Set up to meet the library and information services needs of the people, it is also expected to promote, equal access to education and culture, reading and art appreciation, constant development of knowledge, skills and citizenship skills, as well as internationalisation and lifelong learning.
A Comprehensive Library Network
Describing libraries as among the most popular public service that continues to witness improvement from time to time, the Chief Librarian said that three major library systems make up the Finnish library network – municipal public libraries, research libraries and school libraries. Stressing that every Finnish municipality has a public library, adding that most of them have branch libraries and bookmobiles. “There are 18 municipal libraries that also operate as provincial libraries, they provide information and interlibrary services in their regions.”
Speaking on the operations of the libraries, the Chief Librarian said that both public and research library are open to all. “Municipal public libraries, research libraries and school libraries form the Finnish library network. Research libraries, comprising university, polytechnic and special libraries, serve higher education, learning and research. Students use public and research libraries side by side,” she explained.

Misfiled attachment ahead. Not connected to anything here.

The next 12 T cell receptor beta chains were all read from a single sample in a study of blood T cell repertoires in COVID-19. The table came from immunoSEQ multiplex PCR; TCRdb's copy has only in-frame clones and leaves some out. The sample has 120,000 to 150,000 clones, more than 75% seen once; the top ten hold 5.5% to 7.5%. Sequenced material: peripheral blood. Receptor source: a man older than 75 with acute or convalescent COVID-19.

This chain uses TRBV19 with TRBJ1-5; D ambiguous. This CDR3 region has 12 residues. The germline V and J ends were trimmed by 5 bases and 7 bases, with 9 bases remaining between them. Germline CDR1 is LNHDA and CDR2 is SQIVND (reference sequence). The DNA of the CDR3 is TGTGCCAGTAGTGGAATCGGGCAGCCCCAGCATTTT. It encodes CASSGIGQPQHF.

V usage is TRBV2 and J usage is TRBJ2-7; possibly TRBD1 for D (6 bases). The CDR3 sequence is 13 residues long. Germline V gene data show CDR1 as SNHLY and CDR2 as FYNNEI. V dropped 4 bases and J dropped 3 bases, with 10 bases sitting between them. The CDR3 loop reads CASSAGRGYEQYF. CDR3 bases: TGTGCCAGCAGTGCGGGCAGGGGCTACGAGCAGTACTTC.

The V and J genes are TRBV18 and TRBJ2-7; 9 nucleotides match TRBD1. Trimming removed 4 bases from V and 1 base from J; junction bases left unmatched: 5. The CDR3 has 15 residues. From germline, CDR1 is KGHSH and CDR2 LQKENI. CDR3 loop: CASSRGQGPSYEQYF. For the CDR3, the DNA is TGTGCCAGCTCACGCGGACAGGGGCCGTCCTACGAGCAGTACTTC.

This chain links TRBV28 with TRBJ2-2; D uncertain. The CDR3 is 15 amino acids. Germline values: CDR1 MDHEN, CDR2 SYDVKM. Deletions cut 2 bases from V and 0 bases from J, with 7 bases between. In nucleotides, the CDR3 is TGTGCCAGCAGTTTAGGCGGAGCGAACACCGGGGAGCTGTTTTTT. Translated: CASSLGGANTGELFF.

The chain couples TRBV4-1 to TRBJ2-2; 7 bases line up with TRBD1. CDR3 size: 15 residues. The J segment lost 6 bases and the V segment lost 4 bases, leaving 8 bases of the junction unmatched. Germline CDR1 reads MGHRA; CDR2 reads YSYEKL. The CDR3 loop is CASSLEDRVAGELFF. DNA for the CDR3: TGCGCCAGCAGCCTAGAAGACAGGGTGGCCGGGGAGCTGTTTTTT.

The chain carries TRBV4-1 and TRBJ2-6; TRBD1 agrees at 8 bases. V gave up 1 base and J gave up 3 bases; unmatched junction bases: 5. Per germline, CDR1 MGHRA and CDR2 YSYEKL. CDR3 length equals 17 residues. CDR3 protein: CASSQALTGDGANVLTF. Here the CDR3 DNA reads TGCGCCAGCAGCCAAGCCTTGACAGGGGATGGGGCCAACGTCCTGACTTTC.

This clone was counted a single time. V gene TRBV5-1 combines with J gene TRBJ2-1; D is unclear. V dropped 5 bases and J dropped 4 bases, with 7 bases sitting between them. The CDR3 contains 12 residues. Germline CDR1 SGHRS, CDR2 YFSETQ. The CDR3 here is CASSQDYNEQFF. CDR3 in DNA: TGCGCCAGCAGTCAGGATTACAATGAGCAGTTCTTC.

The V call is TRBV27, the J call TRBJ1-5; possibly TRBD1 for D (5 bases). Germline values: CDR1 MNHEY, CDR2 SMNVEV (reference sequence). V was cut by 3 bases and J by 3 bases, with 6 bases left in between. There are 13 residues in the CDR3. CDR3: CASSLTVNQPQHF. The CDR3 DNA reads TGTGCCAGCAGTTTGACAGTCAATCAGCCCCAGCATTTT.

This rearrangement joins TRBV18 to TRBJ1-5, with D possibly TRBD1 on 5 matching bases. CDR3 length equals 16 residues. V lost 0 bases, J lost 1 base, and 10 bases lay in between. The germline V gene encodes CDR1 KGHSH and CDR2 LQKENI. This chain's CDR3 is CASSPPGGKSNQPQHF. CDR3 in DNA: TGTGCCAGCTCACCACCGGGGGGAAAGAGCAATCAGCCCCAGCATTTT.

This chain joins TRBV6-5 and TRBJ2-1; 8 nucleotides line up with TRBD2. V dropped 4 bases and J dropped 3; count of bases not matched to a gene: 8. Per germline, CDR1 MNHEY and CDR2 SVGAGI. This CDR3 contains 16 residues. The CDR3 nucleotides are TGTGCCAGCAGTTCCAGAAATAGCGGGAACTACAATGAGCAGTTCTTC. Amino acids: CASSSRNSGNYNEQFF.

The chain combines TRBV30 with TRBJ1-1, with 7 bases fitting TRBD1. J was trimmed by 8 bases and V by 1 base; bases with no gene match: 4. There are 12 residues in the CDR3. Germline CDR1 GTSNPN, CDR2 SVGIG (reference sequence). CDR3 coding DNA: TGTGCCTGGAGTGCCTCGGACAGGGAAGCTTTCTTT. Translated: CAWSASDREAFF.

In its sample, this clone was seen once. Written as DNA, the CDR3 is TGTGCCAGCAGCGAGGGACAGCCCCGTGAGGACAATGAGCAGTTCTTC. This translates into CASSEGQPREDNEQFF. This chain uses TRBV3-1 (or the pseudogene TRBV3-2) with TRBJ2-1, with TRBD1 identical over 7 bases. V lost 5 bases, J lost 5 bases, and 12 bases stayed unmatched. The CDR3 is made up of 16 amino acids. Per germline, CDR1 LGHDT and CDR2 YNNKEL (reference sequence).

Buttressing on a unique library network called “Helmet”, Roisko explained that Helmet is a library network that covers all the public libraries in the Helsinki capital region, comprising cities of Helsinki, Espoo, Kauniainen and Vanta, and that part of its services includes joint services of the helmet libraries as well as kid’s catalogue.
Presenting the statistics of the helmet library network as at 2014, Roisko said that it has over 3.4 million items, 64 libraries, six bookmobiles, over 17 million loans per year and over 22 million visits were recorded.
Diverse, Yet Inclusive in Service Delivery
The library needs of every class of persons in the country are planned for, included and met in the Finnish library services. Thus location, age or disability is never a factor to hinder an average Finnish from having access to library materials when needed. Such library services as home services which are intended for people who are not able to visit the library themselves for reasons such as age, illness or disability is in addition to special library facilities for people with special needs.